Maryland Bar Bulletin
Publications : Bar Bulletin : May 2009

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More than 2,000 Maryland high school students competed in the Maryland State Bar Association’s (MSBA) 2009 Statewide High School Mock Trial Competition. Allegany High School, from Allegany County, was declared the statewide champion team but every young person on the 120 teams that entered the competition last fall walked away as a winner. These students, their teachers and their parents learned about the law and expanded their understanding of our legal system by joining in this annual MSBA public education program.

Over the last 26 years, 42,000+ Maryland high school students have participated in this entertaining and educational program, which attracts thousands of Maryland high school students, teachers, attorneys and judges every year. The students engage in lively, theatrical mock trial re-enactments and work closely with volunteer lawyers and judges as they learn firsthand about the law. Courtroom drama unfolds in these mock trials as teams of students, coached by teachers and volunteer lawyers, enact a mock trial while a volunteer judge deliberates.

The mock trials always involve contemporary high school concerns so the issues are germane to the students’ lives. This year’s case involves defamation on the Internet, addressing the growing concern of kids defaming other kids online. The hypothetical situation involves a high school student who has created an online website, “Tiger Tracks,” to evaluate the school’s teachers, and he does this on his parents’ personal web-hosting program.

Subsequently, this student gets a bad grade from a teacher, so he anonymously posts charges and accusations on the website maligning the teacher. Ultimately, the teacher confronts the student, whose parents tell the teacher to leave the young man alone. As a result of the postings, the teacher is denied tenure and is not re-hired, and she sues the parents for defamation. This is the case the mock trial participants tackled this year, and over the course of the competition, there were 600+ enactments.

Since its inception in 1983, MSBA’s Citizenship Law-Related Education Program (CLREP) has organized and presented the mock trial contest, which has grown from five teams in 1983 to today’s 120 teams. The students from high schools across the state actually sign up for the competition in October and immediately begin preparing for the contest with their team’s volunteer lawyer and teacher coaches. CLREP works with students, teachers, volunteer attorney coaches and judges as the administrator of the Mock Trial Competition, mapping out the competition, forming the teams, selecting and analyzing the case and working with the teams and coaches to devise their trial strategy.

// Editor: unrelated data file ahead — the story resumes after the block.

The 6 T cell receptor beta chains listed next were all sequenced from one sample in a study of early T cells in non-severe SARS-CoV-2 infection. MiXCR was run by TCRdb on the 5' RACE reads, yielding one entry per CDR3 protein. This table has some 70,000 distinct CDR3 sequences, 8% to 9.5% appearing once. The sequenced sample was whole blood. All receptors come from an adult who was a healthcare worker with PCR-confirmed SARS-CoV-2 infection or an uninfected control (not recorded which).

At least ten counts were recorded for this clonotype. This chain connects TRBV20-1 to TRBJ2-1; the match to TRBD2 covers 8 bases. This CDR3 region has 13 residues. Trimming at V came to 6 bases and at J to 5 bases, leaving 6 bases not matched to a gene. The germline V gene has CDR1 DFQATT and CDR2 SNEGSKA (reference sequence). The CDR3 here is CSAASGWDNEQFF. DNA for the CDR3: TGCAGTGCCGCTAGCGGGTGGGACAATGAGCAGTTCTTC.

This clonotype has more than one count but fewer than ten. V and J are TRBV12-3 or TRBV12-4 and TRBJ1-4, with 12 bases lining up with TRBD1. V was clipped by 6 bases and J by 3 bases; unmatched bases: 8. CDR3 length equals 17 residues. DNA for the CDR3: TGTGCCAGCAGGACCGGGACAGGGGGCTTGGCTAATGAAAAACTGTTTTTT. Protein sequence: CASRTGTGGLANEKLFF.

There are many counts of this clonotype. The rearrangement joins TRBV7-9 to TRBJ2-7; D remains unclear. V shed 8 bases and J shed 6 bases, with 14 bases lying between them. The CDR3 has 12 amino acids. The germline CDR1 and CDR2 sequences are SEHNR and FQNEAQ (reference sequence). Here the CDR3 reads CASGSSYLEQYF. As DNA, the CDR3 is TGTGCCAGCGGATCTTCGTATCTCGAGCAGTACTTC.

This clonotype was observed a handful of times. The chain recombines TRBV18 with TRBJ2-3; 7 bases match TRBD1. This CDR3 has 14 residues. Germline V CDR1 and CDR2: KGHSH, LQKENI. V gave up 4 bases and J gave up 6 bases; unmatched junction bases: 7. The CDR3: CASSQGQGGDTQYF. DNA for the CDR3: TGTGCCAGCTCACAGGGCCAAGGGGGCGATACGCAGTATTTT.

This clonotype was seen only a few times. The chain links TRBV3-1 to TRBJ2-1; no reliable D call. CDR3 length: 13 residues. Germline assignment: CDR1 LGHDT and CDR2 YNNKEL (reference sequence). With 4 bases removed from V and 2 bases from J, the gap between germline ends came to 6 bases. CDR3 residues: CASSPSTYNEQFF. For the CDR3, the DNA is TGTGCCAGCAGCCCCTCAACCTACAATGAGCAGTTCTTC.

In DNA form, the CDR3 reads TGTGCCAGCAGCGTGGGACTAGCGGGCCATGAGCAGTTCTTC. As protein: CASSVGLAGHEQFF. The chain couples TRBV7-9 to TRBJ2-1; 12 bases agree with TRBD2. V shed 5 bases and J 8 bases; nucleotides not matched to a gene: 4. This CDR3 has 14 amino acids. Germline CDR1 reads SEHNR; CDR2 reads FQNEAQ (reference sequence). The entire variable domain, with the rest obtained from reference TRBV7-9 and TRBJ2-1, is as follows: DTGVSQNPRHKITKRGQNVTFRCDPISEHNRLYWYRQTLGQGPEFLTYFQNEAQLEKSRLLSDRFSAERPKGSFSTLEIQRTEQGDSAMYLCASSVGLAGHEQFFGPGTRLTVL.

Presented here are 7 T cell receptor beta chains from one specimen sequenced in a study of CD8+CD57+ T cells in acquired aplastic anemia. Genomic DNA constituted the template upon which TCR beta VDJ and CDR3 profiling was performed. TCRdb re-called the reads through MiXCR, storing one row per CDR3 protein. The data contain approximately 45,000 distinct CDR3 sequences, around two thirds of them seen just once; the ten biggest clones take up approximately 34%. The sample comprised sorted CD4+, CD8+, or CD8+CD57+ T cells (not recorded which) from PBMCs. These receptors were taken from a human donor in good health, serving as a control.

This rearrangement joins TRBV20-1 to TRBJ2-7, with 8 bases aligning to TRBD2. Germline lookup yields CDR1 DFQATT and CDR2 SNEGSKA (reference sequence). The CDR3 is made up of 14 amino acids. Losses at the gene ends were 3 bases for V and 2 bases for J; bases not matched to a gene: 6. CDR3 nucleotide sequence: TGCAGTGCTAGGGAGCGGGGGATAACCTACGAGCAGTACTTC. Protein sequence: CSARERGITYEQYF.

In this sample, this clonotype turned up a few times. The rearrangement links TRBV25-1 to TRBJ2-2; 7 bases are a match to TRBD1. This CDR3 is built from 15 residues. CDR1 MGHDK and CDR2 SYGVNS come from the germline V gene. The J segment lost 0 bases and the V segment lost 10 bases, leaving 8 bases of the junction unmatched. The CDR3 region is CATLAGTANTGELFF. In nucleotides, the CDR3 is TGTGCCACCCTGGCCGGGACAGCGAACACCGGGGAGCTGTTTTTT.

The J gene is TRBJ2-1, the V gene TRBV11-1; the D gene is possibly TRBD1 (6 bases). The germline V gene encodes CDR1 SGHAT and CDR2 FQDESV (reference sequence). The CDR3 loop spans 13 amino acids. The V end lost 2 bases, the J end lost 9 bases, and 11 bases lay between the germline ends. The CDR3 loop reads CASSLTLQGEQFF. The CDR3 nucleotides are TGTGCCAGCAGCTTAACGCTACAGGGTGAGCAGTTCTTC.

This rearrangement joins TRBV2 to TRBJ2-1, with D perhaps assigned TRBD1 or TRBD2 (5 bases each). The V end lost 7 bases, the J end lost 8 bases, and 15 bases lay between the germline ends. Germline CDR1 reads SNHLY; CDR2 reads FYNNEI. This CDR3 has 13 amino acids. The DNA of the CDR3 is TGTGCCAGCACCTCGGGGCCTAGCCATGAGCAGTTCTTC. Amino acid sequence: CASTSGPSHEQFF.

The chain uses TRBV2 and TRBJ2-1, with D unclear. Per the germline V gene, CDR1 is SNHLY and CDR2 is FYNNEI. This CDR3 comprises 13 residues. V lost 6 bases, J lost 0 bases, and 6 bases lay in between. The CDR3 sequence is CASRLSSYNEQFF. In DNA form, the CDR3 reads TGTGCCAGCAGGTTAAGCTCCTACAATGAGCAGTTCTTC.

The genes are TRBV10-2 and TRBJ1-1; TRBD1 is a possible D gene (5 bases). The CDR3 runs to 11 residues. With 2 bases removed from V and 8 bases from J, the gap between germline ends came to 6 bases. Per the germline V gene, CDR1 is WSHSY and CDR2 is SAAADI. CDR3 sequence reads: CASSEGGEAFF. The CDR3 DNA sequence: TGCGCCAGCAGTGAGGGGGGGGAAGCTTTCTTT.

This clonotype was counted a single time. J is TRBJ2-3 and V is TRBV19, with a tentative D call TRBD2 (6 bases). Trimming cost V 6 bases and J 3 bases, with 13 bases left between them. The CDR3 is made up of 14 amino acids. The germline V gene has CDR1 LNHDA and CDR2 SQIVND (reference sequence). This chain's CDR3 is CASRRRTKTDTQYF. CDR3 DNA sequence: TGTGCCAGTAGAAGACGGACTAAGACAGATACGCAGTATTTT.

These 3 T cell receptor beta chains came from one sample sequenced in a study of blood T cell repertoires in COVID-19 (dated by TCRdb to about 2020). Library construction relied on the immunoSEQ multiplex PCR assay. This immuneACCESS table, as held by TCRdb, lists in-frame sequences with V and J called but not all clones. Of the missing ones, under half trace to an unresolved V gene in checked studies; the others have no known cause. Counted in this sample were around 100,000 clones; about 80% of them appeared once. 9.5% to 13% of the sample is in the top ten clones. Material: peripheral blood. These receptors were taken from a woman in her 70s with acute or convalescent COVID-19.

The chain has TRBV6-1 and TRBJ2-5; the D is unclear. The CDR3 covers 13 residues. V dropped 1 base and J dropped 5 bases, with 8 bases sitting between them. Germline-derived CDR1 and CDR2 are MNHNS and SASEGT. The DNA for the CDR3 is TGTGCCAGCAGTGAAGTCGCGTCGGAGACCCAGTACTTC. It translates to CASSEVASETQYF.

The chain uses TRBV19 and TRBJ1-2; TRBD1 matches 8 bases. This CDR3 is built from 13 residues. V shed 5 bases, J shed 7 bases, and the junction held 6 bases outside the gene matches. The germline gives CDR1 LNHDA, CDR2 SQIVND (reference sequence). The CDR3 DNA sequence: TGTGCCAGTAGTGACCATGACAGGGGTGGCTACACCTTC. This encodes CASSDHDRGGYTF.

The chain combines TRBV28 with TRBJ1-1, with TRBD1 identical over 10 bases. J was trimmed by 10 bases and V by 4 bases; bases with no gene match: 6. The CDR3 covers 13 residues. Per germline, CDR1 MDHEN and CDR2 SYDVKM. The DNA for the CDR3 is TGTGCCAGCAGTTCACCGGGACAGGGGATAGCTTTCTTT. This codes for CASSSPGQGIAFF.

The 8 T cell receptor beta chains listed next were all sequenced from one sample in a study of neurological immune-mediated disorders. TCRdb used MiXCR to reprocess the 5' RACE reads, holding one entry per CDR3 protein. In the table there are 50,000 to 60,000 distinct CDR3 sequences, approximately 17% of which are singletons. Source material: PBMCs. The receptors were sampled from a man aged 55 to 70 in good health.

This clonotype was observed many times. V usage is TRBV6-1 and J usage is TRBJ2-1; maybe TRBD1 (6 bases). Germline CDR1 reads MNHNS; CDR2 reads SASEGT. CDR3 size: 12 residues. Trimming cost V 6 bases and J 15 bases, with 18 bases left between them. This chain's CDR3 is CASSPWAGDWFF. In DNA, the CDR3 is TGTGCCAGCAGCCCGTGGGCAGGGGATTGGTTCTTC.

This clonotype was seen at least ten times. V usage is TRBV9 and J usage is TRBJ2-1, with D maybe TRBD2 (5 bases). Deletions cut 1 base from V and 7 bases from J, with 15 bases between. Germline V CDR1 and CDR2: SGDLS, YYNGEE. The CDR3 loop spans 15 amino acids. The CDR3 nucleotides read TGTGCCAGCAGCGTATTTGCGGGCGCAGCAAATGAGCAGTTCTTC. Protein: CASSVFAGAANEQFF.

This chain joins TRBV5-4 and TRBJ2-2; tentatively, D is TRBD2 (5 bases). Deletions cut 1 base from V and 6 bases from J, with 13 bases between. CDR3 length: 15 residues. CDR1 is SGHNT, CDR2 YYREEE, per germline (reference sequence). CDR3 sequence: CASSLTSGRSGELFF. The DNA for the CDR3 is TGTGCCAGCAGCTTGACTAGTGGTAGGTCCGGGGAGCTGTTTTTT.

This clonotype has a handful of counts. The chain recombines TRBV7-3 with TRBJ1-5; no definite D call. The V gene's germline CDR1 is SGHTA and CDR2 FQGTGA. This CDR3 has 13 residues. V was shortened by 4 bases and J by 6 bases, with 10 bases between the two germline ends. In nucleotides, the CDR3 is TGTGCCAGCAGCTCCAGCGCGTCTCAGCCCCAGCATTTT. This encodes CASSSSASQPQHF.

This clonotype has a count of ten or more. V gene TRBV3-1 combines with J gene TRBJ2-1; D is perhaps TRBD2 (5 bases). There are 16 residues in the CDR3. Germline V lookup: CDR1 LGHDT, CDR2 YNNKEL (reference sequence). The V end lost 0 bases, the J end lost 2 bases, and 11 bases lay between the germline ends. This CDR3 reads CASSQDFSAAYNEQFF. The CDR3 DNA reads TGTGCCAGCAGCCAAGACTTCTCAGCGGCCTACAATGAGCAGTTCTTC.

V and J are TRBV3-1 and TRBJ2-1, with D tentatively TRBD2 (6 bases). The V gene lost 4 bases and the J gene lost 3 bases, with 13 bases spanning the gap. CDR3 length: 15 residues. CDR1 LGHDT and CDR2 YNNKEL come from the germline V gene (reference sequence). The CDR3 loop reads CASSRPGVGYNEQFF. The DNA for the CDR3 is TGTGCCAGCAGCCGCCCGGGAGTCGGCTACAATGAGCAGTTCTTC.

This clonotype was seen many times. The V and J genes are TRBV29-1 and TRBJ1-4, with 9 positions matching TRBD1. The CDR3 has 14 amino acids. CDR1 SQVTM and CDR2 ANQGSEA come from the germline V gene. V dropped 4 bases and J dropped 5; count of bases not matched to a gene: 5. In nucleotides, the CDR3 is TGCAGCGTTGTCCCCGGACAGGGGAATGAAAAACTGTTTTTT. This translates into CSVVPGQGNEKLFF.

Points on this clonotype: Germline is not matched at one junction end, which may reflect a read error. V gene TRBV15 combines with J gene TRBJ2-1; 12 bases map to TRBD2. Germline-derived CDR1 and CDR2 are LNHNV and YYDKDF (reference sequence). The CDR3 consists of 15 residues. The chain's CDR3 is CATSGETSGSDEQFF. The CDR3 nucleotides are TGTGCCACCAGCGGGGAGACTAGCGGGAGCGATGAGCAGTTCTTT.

The mock trial program begins with local matches, advances to regional contests and ultimately concludes in the final state championship. Each mock trial is held in a real courtroom with a real volunteer judge presiding to offer the students an upfront and realistic view of the key role that attorneys and judges play in our justice system. Most teams log roughly 100+ hours in preparation and competition time, although the time commitment does go as high as 150 hours for some teams.

“The Mock Trial Competition is a great way for students to increase their civic literacy,” states Ellery “Rick” Miller, CLREP Executive Director. “It gives them an understanding of the courts and trial procedures and prepares them if they ever serve on a jury. Every year we select a topical case that we think will be both educational and interesting. This year’s case is no exception, as we focus on Internet usage and defamation. Young people don’t really understand the legal implications of posting information online and we are giving them some valuable information as they compete.”

Through MSBA’s interactive and educational contest, high school students learn firsthand about the rule of law, trial procedures and the role of attorneys and judges. They gain insight into the workings of our justice system and better understand its function in society. They see the law in action and develop a more constructive attitude about our country’s legal system. Ultimately, they emerge from this competition as well-informed citizens who are more knowledgeable about our legal system.

“The wonderful thing about MSBA’S High School Mock Trial Competition is its uniqueness…few programs afford students an opportunity to develop important life skills – public speaking, thinking on their feet, teamwork – in a real-world environment alongside of experts who mentor them along the way,” declares CLREP Assistant Director Shelley Wojciechowski. “I am continually amazed at the poise, intellect and veracity of 15, 16 and 17-year-olds. You can see who our future lawyers, doctors and teachers will be, and it feels good to be a part of it.”

MSBA’s mock trial public education program enables young people to learn about the law, our court system and the legal system in a fun and entertaining way. The volunteer attorneys and judges enjoy the competition, too, and find it quite rewarding. They interact with students in a creative and educational environment and get caught up in the excitement along with the students.

The Mock Trial Competition is a public education program that offers high school students a valuable insight into the workings of our justice system so they may better understand its function in society. They see the law in action and, hopefully, develop a more constructive attitude about our country’s legal system.

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Publications : Bar Bulletin: May 2009

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